Whether you are a human being or an orangutan, tools can be a big help in getting what you need to survive. However, a review of current research into the use of tools by non-human primates suggests that ecological opportunity, rather than necessity, is the main driver behind primates such as chimpanzees picking up a stone to crack open nuts.
An opinion piece by Dr Kathelijne Koops of the University of Cambridge and others, published today (12 November 2014) in Biology Letters, challenges the assumption that necessity is the mother of invention. She and her colleagues argue that research into tool use by primates should look at the opportunities for tool use provided by the local environment.
Koops and colleagues reviewed studies on tool use among the three habitual tool-using primates – chimpanzees, orangutans and bearded capuchins.
Chimpanzees use a variety of tools in a range of contexts, including stones to crack open nuts, and sticks to harvest aggressive army ants. Orangutans also use stick tools to prey on insects, as well as to extract seeds from fruits. Bearded capuchin monkeys living in savannah-like environments also use a variety of tools, including stones to crack open nuts and sticks to dig for tubers.
The researchers’ review of the published literature, including their own studies, revealed that, against expectations, tool use did not increase in times when food was scarce. Instead, tool use appears to be determined by ecological opportunity – with calorie-rich but hard-to-reach foodstuffs appearing to act as an incentive for an ingenious use of materials.
“By ecological opportunity, we mean the likelihood of encountering tool materials and resources whose exploitation requires the use of tools. We showed that these ecological opportunities influence the occurrence of tool use. The resources extracted using tools, such as nuts and honey, are among the richest in primate habitats. Hence, extraction pays off, and not just during times of food scarcity,” said Koops.
Tool use—and transmission of tool-making and tool-using skills between individuals—is seen as an important marker in the development of culture. “Given our close genetic links to our primate cousins, their tool use may provide valuable insights into how humans developed their extraordinary material culture and technology,” said Koops.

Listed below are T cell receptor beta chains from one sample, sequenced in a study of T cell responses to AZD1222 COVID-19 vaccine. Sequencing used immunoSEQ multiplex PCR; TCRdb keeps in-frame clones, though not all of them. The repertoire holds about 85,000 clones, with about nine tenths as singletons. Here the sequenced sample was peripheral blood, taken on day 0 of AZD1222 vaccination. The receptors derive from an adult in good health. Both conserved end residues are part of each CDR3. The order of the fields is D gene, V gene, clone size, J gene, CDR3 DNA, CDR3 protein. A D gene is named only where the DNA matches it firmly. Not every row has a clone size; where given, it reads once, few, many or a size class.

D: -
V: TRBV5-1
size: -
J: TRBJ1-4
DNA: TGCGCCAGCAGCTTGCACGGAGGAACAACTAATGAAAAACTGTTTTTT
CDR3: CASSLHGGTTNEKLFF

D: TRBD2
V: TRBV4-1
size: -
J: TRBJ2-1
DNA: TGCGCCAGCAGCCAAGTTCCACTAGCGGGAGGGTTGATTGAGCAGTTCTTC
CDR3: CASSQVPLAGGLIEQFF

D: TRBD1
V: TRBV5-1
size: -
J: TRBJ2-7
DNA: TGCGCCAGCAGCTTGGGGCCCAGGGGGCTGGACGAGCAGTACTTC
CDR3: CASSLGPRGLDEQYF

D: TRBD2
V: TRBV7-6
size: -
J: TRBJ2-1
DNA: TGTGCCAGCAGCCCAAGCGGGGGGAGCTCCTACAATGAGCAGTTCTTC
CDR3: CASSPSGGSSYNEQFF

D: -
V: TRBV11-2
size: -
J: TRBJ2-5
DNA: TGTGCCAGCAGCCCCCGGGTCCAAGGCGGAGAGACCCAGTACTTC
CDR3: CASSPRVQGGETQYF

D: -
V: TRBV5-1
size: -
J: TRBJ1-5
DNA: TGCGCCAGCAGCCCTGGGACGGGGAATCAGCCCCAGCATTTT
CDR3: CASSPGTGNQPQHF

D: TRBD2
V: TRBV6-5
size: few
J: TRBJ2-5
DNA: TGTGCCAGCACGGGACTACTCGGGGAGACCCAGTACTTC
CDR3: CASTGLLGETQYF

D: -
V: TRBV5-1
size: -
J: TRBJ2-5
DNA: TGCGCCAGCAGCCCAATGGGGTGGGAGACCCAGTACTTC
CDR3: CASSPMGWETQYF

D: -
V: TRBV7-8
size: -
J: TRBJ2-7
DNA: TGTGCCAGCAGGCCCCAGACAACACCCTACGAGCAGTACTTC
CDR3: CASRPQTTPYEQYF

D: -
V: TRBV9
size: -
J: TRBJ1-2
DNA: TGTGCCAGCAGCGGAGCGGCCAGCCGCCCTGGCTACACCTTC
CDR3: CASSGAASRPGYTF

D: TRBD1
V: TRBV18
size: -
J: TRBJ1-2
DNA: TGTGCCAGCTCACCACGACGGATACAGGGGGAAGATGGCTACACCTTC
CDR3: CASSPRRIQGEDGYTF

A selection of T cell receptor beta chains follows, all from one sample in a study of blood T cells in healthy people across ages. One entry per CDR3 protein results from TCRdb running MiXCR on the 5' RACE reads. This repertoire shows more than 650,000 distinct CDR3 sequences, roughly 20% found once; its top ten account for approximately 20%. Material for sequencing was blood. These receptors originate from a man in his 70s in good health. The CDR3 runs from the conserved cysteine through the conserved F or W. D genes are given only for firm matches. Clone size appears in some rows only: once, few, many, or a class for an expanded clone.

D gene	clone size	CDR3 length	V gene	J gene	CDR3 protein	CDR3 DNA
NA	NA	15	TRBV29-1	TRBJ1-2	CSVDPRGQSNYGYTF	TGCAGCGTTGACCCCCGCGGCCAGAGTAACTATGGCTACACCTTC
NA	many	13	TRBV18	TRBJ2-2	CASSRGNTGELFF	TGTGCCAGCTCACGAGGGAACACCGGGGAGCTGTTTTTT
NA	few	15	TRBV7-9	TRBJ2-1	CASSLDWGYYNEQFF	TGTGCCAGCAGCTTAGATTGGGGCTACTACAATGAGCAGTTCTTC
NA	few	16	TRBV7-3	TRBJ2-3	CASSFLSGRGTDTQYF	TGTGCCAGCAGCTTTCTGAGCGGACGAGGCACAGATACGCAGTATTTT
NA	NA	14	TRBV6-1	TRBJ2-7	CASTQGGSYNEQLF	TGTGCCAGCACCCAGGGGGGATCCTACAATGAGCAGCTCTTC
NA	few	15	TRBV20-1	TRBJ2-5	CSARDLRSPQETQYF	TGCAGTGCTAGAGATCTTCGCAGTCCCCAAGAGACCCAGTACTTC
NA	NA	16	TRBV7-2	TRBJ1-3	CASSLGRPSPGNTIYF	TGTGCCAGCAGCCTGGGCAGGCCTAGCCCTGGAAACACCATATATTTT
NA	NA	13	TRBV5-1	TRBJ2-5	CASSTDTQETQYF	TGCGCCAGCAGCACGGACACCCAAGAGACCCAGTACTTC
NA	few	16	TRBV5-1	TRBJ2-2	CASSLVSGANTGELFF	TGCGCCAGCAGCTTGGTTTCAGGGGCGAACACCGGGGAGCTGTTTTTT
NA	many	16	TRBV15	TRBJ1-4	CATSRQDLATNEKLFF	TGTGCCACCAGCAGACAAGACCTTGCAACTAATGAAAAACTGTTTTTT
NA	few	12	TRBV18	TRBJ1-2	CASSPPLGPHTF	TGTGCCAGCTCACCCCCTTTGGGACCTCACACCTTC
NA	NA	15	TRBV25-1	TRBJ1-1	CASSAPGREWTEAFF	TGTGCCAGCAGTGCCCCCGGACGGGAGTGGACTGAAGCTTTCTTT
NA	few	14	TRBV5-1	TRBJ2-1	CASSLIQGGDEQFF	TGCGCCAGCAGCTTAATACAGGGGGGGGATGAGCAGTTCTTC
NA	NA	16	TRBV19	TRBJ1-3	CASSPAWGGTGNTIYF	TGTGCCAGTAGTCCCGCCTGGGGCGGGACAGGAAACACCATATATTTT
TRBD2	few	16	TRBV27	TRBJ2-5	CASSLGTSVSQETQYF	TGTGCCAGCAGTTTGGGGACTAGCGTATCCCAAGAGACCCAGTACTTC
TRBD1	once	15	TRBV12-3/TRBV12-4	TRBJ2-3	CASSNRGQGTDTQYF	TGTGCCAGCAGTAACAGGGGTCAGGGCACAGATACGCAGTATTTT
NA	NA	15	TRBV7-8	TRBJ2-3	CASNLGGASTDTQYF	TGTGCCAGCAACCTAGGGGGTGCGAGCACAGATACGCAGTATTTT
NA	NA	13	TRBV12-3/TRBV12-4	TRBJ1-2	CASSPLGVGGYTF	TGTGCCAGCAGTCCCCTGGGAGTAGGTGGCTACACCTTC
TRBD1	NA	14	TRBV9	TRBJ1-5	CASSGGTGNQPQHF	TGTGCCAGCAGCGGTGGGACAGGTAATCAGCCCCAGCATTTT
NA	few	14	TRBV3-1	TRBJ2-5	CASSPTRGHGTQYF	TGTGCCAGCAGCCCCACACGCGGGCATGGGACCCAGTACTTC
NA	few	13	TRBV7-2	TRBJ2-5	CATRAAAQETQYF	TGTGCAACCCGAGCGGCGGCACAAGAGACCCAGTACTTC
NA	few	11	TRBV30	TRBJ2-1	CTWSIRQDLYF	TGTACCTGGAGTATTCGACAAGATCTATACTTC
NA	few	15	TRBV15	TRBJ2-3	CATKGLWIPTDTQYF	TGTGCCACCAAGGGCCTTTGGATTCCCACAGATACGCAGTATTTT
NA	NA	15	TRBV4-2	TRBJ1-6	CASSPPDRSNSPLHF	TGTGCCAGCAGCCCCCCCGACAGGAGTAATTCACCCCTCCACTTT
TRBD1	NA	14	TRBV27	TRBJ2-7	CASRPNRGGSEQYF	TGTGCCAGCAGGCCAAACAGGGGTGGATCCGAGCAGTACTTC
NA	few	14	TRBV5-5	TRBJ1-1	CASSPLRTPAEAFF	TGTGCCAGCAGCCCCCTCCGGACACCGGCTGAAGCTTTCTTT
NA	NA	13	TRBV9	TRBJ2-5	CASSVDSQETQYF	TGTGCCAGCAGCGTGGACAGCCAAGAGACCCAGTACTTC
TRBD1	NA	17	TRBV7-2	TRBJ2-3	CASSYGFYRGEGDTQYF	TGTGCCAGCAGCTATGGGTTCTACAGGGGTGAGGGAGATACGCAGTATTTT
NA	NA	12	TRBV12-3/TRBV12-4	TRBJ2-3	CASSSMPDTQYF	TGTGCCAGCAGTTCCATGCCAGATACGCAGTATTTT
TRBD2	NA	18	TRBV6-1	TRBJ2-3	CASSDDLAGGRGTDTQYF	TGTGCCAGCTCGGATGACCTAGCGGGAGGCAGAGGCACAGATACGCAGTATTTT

It has been argued that culture is present among wild primates because simple ecological and genetic differences alone cannot account for the variation of behaviour – such as tool use – observed across populations of the same species.
Koops and co-researchers argue that this ‘method of exclusion’ may present a misleading picture when applied to the material aspects of culture.
“The local environment may exert a powerful influence on culture and may, in fact, be critical for understanding the occurrence and distribution of material culture. In forests with plenty of nut trees, we are more likely to find chimpanzees cracking nuts, which is the textbook example of chimpanzee material culture,” said Koops.
“Our study suggests that published research on primate cultures, which depend on the ‘method of exclusion’, may well underestimate the cultural repertoires of primates in the wild, perhaps by a wide margin. We propose a model in which the environment is explicitly recognised as a possible influence on material culture.”
The opinion piece ‘Ecological conditions influence primate cultures’ is published by Biology Letters. The authors are Kathelijine Koops (University of Cambridge, Archaeology and Anthropology and University of Zurich, Anthropological Institute and Museum), Elisabetta Visalberghi (CNR, Institute of Cognitive Sciences) and Carel van Schaik (University of Zurich, Anthropological Institute and Museum).
Source: University of Cambridge Press Release
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